Alas, the excessive $49.99 price for the app on Google Play is not so kosher.
The Fink or Swim blog has a thoughtful post on this matter.
...To me, it’s real simple. No one would have thought of the Shabbos App or the need for the Shabbos App if people were enjoying the break from technology that Shabbat affords. If we all loved being off our phones for 25 hours, the Shabbos App would be superfluous. No one would want it. No one would care to have it. But that is not the reality. Many people struggle with observing Shabbat every week. The phone is a private and quiet way to escape Shabbat observance. That’s one the many allures of the smartphone. It’s like holding the universe in your hands, and if someone is feeling stifled by Shabbat observance, the world in one’s hands can feel quite liberating.Talmudic analysis: I agree with much of this post and discussion. However, I do not approve of the use of the word tragic for discussing this matter.
I think most people who have smartphones would be quite happy to be able to use them 24/7. It’s a bit of a challenge to restrict one’s smartphone usage for 25 hours if one is accustomed to using their device on a constant basis. It’s not addiction as much as it is a habit. Smartphones have become like appendages to our bodies. They accompany us to the kitchen for recipes and culinary inspiration. They come with us to the dinner table and can be used to research a point of discussion at the table or to share a YouTube video that gives everyone a good laugh. They are part of our Torah study routine with the entire Torah available at the tap of a finger. Calling us addicts completely mischaracterizes the challenge. Our devices are like auxiliary brains. They are part of everything we do during the week.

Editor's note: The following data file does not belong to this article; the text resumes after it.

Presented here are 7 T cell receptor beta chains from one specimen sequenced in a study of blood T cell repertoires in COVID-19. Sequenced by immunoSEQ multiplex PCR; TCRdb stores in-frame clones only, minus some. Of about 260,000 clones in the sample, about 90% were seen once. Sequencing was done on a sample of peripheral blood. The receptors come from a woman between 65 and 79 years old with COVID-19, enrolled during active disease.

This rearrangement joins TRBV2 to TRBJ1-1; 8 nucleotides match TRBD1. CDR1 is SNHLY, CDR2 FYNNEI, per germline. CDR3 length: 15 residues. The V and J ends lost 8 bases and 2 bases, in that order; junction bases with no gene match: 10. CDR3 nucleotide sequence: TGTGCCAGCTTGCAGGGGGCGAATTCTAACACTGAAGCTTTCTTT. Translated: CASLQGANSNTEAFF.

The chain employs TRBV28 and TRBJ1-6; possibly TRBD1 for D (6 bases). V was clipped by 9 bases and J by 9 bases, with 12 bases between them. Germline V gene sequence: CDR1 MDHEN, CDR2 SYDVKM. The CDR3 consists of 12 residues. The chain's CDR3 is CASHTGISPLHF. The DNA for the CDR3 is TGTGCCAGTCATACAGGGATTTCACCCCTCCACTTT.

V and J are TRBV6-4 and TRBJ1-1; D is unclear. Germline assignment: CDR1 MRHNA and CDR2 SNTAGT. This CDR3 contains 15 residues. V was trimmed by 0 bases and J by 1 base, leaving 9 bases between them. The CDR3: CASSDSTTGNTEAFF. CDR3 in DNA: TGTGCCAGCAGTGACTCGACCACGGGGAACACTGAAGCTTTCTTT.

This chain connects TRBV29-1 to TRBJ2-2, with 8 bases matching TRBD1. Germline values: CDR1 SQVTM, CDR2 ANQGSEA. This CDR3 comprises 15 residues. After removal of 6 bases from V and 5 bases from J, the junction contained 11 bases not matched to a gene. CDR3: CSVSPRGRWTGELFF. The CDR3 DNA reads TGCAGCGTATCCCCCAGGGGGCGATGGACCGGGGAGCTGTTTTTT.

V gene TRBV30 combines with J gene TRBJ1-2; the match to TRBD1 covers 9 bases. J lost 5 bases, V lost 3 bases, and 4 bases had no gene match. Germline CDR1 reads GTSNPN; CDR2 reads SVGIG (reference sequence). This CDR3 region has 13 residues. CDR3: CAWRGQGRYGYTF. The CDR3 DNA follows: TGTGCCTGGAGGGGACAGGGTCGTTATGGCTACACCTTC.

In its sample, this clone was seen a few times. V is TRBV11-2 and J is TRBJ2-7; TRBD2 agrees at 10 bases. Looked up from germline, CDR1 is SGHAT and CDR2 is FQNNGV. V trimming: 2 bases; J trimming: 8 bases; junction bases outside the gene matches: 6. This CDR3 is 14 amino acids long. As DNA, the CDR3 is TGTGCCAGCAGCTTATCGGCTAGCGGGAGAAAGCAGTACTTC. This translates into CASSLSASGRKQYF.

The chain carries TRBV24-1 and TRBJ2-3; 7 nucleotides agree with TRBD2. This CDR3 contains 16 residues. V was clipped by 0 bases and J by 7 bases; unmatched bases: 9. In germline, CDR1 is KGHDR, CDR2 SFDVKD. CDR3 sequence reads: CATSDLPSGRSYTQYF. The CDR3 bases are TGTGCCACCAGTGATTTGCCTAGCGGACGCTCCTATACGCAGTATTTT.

So when Shabbat arrives, it is certainly a challenge. Some people embrace this challenge. They say that Shabbat is meaningful because they love being free from technology. It’s still a challenge, but the personal satisfaction and ecstasy of freedom makes it worth meeting the challenge head on. Others just accept the fact that they might be miserable without their devices and slog through Shabbat like zombies. Then there are the people who don’t think it’s worth giving up their smartphones for Shabbat. The pain of abandoning technology for 25 hours is greater than the payoff of keeping Shabbat. Those people have no incentive to turn off their phones for 25 hours. Why should they?
That is a tragic commentary on our Shabbat experience...
It's hard to argue with those who say that Orthodox Shabbat restrictions across the board by any measure are heavily onerous. To preach that they are liberating is dangerous since many people will disagree on the basis of common sense and nothing else.
The sudden appearance of powerful personal technology like the smartphone casts a bright spotlight on the claim that the Shabbat wilderness experience is something that is good for all Jews, every week. It's a tough claim to defend in any day and age, and it now is tougher.